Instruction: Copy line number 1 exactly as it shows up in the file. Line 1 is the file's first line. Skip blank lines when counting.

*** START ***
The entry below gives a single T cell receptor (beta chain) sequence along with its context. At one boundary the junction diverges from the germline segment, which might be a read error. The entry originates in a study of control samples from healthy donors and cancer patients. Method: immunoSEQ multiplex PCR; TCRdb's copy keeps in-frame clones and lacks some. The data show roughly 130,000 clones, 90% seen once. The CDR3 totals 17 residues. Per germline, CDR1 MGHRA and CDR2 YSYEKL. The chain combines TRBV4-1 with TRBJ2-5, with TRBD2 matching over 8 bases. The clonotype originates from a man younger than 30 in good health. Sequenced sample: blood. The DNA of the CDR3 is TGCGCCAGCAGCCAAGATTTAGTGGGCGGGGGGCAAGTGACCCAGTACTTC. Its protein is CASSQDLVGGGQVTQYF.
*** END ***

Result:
The entry below gives a single T cell receptor (beta chain) sequence along with its context. At one boundary the junction diverges from the germline segment, which might be a read error. The entry originates in a study of control samples from healthy donors and cancer patients. Method: immunoSEQ multiplex PCR; TCRdb's copy keeps in-frame clones and lacks some. The data show roughly 130,000 clones, 90% seen once. The CDR3 totals 17 residues. Per germline, CDR1 MGHRA and CDR2 YSYEKL. The chain combines TRBV4-1 with TRBJ2-5, with TRBD2 matching over 8 bases. The clonotype originates from a man younger than 30 in good health. Sequenced sample: blood. The DNA of the CDR3 is TGCGCCAGCAGCCAAGATTTAGTGGGCGGGGGGCAAGTGACCCAGTACTTC. Its protein is CASSQDLVGGGQVTQYF.